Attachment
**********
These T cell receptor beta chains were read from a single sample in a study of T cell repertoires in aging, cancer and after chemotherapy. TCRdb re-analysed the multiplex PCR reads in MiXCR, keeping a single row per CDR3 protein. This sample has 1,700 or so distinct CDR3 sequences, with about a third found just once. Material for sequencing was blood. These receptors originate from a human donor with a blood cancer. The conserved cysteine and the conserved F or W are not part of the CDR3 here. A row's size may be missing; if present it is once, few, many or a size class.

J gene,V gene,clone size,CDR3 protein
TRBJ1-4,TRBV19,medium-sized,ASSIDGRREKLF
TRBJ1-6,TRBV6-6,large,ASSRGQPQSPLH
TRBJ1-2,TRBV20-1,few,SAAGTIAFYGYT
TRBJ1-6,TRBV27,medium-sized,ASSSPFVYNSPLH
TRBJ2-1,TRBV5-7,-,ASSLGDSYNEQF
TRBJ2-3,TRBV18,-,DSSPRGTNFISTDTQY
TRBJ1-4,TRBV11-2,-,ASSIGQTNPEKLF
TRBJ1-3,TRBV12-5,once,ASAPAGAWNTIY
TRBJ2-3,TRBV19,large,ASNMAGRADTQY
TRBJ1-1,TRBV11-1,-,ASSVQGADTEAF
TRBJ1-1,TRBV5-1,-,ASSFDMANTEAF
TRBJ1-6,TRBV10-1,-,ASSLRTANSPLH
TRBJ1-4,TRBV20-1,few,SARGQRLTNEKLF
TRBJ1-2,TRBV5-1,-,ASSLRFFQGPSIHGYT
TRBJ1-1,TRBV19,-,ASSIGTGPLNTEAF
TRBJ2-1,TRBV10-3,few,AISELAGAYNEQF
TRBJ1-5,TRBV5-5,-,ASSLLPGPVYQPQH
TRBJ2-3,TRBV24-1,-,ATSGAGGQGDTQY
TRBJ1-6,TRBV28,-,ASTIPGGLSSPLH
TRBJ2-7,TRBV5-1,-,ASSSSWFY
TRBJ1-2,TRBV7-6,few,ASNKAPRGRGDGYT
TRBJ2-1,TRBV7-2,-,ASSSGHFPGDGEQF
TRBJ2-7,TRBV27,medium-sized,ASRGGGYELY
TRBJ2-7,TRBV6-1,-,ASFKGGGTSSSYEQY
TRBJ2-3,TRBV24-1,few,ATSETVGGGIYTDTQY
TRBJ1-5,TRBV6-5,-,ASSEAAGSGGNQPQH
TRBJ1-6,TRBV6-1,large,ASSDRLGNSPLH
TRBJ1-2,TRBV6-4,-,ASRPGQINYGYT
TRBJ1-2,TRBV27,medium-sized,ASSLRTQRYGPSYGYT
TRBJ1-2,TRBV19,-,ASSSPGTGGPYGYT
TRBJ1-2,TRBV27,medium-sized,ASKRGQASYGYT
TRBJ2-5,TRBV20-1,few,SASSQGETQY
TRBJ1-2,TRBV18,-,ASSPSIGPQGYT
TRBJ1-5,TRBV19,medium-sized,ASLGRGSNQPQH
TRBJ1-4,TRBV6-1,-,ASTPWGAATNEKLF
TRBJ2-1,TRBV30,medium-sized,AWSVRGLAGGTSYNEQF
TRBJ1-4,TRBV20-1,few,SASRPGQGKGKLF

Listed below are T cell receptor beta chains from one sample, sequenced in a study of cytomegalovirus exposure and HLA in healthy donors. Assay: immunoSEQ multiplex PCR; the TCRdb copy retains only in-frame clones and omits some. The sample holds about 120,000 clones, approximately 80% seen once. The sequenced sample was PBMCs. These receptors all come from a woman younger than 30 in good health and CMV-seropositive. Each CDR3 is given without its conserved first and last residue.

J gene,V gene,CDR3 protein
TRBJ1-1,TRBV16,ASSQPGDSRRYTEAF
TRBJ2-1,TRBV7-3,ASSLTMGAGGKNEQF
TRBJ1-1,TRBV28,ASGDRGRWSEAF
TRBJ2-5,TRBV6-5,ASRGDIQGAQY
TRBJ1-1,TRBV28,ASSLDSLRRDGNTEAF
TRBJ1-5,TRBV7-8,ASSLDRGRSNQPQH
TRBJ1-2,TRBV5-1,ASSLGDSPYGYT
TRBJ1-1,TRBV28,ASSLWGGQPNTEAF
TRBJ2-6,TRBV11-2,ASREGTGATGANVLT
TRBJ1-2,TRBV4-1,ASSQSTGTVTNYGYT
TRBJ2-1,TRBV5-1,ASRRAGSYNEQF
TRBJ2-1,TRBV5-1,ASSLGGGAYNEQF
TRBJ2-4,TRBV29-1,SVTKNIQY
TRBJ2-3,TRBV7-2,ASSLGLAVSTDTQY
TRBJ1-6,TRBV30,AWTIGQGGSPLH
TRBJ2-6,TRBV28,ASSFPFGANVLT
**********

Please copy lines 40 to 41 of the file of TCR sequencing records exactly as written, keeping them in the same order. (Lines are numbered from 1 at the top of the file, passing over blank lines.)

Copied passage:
Listed below are T cell receptor beta chains from one sample, sequenced in a study of cytomegalovirus exposure and HLA in healthy donors. Assay: immunoSEQ multiplex PCR; the TCRdb copy retains only in-frame clones and omits some. The sample holds about 120,000 clones, approximately 80% seen once. The sequenced sample was PBMCs. These receptors all come from a woman younger than 30 in good health and CMV-seropositive. Each CDR3 is given without its conserved first and last residue.

J gene,V gene,CDR3 protein